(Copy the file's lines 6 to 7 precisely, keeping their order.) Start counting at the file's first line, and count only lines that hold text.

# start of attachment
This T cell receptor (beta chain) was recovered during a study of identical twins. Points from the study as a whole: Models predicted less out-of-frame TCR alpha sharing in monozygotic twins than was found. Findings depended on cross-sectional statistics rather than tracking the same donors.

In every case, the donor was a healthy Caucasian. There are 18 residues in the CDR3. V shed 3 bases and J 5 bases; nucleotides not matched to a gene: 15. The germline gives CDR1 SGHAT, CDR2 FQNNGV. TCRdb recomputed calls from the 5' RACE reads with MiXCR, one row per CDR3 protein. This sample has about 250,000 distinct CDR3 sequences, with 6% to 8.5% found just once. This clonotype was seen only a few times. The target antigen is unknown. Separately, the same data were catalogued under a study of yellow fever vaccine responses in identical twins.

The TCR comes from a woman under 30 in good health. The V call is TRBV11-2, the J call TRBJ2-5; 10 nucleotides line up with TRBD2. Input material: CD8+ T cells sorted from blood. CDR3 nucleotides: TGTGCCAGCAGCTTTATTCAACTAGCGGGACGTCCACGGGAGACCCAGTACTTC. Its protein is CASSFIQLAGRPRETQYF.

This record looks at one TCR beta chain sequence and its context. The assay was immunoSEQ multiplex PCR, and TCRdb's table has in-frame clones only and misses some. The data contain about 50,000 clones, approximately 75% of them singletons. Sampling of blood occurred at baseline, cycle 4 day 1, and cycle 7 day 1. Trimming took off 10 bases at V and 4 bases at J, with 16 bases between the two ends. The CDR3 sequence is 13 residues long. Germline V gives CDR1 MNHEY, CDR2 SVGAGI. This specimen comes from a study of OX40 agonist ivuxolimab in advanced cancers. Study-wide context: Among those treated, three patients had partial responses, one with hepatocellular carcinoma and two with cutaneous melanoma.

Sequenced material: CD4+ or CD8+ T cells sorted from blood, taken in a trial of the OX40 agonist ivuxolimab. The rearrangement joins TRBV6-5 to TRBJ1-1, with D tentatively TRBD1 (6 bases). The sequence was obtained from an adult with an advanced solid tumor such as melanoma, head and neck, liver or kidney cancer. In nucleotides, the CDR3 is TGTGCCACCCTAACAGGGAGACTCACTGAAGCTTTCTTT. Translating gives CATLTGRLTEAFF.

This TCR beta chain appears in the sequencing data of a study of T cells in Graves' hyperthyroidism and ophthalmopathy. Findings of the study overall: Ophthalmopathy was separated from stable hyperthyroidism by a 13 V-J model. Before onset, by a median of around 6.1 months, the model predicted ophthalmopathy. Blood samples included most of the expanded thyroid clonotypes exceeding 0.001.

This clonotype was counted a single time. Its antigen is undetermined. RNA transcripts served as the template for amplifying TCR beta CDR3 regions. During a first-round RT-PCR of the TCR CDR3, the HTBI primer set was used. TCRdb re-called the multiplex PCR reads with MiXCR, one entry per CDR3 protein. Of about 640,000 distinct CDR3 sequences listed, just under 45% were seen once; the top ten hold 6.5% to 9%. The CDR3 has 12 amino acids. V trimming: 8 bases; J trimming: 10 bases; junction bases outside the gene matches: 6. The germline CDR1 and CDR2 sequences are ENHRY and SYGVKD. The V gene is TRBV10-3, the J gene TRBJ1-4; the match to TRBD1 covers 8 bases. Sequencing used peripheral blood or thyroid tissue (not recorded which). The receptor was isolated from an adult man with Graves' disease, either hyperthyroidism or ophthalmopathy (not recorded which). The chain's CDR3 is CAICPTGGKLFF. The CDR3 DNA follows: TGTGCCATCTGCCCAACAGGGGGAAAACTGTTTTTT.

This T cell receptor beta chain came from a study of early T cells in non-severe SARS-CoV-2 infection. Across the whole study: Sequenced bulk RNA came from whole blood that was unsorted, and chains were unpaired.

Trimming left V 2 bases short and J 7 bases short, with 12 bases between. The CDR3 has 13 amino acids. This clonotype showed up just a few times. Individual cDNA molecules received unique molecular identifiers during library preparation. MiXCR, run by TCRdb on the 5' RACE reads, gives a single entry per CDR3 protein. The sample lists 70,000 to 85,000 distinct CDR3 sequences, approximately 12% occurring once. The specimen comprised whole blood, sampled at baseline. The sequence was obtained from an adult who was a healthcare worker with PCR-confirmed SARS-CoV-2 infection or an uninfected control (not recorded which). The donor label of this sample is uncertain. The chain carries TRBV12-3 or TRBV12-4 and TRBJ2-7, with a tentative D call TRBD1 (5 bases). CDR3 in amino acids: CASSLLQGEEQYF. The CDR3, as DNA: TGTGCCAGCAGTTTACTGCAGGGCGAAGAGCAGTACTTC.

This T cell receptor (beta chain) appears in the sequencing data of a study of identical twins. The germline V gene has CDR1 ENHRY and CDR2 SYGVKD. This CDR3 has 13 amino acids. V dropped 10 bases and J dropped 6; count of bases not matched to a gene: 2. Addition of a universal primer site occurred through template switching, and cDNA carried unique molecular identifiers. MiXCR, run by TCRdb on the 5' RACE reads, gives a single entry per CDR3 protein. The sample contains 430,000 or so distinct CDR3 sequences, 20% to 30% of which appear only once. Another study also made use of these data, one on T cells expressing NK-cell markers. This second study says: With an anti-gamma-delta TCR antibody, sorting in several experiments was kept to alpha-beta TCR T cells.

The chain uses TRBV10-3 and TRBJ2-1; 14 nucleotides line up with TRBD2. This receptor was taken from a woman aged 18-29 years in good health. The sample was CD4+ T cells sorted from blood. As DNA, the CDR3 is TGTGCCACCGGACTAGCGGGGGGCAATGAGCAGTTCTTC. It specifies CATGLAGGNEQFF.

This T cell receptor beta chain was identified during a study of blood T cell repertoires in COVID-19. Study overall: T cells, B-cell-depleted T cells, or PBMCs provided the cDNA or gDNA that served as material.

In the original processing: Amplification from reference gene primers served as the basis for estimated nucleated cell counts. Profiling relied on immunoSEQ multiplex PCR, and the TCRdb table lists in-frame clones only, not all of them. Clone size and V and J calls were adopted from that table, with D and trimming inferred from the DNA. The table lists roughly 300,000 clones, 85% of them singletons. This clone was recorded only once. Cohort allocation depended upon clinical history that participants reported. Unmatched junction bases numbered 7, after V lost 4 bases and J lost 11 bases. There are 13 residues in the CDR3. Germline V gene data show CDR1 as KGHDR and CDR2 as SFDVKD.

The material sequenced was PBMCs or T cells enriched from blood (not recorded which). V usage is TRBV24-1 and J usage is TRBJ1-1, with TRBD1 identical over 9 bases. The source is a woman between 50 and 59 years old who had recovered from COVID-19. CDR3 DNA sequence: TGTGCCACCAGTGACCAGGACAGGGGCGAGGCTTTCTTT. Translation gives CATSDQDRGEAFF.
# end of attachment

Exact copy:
This TCR beta chain appears in the sequencing data of a study of T cells in Graves' hyperthyroidism and ophthalmopathy. Findings of the study overall: Ophthalmopathy was separated from stable hyperthyroidism by a 13 V-J model. Before onset, by a median of around 6.1 months, the model predicted ophthalmopathy. Blood samples included most of the expanded thyroid clonotypes exceeding 0.001.

This clonotype was counted a single time. Its antigen is undetermined. RNA transcripts served as the template for amplifying TCR beta CDR3 regions. During a first-round RT-PCR of the TCR CDR3, the HTBI primer set was used. TCRdb re-called the multiplex PCR reads with MiXCR, one entry per CDR3 protein. Of about 640,000 distinct CDR3 sequences listed, just under 45% were seen once; the top ten hold 6.5% to 9%. The CDR3 has 12 amino acids. V trimming: 8 bases; J trimming: 10 bases; junction bases outside the gene matches: 6. The germline CDR1 and CDR2 sequences are ENHRY and SYGVKD. The V gene is TRBV10-3, the J gene TRBJ1-4; the match to TRBD1 covers 8 bases. Sequencing used peripheral blood or thyroid tissue (not recorded which). The receptor was isolated from an adult man with Graves' disease, either hyperthyroidism or ophthalmopathy (not recorded which). The chain's CDR3 is CAICPTGGKLFF. The CDR3 DNA follows: TGTGCCATCTGCCCAACAGGGGGAAAACTGTTTTTT.